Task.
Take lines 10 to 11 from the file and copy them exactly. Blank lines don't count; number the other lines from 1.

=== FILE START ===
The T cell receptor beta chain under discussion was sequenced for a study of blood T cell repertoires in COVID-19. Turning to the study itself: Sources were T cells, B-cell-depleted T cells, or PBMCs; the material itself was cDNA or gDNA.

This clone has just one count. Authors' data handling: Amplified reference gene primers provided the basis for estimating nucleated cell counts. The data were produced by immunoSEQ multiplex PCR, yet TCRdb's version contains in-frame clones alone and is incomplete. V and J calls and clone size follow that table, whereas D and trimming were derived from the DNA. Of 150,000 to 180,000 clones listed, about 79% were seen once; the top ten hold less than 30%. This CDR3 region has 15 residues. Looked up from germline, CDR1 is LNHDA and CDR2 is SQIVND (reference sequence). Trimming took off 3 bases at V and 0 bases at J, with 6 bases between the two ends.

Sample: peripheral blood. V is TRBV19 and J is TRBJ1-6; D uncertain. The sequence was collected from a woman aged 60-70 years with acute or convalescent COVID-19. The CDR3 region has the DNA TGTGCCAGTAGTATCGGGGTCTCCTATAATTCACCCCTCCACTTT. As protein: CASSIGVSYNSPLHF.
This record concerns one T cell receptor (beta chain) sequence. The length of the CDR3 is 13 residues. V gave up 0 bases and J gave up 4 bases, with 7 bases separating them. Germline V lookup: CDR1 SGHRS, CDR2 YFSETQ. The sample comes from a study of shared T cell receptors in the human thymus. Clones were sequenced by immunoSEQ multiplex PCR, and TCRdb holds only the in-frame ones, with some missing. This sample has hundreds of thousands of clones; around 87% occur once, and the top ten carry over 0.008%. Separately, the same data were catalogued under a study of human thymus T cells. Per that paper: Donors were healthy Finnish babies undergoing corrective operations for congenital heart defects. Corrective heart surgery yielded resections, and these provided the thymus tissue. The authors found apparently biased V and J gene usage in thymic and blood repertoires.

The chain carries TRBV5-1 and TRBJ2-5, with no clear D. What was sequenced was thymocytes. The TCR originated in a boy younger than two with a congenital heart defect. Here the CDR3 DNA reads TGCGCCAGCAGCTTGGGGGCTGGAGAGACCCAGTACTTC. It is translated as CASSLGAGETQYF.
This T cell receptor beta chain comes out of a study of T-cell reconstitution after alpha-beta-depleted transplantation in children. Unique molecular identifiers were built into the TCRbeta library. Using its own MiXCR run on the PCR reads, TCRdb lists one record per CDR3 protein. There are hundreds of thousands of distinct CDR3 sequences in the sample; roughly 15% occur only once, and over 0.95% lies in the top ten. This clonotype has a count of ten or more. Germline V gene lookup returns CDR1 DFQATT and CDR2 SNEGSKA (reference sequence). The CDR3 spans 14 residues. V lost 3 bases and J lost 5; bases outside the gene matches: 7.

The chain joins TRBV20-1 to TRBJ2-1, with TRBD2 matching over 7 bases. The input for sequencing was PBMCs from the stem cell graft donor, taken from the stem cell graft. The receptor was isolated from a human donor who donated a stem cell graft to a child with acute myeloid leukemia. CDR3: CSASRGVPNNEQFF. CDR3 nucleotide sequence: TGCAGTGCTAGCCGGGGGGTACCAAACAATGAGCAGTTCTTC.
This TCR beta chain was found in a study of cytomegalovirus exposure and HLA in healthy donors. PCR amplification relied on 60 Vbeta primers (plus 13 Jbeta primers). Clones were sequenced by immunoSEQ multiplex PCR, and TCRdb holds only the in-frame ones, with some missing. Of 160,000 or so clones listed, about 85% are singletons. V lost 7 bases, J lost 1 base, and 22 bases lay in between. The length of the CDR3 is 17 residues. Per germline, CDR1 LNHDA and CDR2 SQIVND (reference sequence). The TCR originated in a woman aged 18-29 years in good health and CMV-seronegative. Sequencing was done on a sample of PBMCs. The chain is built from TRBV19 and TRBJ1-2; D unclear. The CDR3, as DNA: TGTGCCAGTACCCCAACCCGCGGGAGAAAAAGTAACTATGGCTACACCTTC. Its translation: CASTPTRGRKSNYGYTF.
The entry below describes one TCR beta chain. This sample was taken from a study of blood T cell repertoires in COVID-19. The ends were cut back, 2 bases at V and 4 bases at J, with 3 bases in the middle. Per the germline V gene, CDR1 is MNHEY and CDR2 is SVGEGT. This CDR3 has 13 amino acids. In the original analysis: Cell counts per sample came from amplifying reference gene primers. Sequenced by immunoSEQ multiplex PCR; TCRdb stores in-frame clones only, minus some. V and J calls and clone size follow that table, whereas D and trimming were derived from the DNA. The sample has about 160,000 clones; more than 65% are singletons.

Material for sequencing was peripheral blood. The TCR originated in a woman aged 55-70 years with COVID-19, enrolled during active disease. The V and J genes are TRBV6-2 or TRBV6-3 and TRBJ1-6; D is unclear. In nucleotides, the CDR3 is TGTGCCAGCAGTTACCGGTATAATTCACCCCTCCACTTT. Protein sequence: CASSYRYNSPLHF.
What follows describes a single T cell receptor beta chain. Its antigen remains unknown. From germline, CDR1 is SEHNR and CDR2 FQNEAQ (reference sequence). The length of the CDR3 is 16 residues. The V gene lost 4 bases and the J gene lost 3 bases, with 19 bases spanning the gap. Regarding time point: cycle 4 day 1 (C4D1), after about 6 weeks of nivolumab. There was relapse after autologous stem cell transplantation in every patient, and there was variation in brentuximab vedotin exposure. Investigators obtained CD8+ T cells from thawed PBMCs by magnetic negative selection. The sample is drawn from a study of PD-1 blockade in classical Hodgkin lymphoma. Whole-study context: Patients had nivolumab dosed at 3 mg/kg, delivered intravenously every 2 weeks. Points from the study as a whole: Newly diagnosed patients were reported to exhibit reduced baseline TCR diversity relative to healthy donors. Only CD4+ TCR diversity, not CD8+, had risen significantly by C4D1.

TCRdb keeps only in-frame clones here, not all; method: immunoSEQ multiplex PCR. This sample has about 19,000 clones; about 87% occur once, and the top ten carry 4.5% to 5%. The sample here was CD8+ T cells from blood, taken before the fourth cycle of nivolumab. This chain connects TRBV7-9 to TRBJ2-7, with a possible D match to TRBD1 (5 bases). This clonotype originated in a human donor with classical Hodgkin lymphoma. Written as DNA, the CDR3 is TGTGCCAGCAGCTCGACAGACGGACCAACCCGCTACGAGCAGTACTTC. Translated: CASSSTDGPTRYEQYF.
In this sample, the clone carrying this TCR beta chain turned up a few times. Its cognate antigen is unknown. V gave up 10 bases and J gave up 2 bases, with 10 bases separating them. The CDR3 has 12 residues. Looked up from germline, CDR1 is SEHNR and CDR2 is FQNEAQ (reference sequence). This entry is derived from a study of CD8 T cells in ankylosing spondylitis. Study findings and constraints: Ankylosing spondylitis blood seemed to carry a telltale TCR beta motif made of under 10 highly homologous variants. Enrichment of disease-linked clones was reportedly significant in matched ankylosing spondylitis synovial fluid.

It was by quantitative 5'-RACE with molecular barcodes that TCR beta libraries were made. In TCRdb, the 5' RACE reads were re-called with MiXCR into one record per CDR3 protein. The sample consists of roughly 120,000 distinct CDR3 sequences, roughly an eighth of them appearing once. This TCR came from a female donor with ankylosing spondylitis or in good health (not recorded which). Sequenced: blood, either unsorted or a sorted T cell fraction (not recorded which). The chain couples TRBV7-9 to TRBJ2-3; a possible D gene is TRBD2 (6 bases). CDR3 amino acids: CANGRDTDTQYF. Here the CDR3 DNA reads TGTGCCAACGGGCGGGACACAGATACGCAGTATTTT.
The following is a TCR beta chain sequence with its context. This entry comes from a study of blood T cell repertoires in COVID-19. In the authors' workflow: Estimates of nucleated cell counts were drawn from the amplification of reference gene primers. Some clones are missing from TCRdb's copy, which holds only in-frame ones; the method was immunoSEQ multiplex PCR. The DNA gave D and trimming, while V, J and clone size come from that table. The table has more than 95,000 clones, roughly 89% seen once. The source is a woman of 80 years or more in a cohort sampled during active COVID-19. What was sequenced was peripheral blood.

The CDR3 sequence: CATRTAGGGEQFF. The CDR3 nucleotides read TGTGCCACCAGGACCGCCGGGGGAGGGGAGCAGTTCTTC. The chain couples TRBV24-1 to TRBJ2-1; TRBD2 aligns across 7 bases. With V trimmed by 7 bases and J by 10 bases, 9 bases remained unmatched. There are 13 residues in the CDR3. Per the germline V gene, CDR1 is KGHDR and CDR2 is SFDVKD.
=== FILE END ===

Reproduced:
Material for sequencing was peripheral blood. The TCR originated in a woman aged 55-70 years with COVID-19, enrolled during active disease. The V and J genes are TRBV6-2 or TRBV6-3 and TRBJ1-6; D is unclear. In nucleotides, the CDR3 is TGTGCCAGCAGTTACCGGTATAATTCACCCCTCCACTTT. Protein sequence: CASSYRYNSPLHF.
What follows describes a single T cell receptor beta chain. Its antigen remains unknown. From germline, CDR1 is SEHNR and CDR2 FQNEAQ (reference sequence). The length of the CDR3 is 16 residues. The V gene lost 4 bases and the J gene lost 3 bases, with 19 bases spanning the gap. Regarding time point: cycle 4 day 1 (C4D1), after about 6 weeks of nivolumab. There was relapse after autologous stem cell transplantation in every patient, and there was variation in brentuximab vedotin exposure. Investigators obtained CD8+ T cells from thawed PBMCs by magnetic negative selection. The sample is drawn from a study of PD-1 blockade in classical Hodgkin lymphoma. Whole-study context: Patients had nivolumab dosed at 3 mg/kg, delivered intravenously every 2 weeks. Points from the study as a whole: Newly diagnosed patients were reported to exhibit reduced baseline TCR diversity relative to healthy donors. Only CD4+ TCR diversity, not CD8+, had risen significantly by C4D1.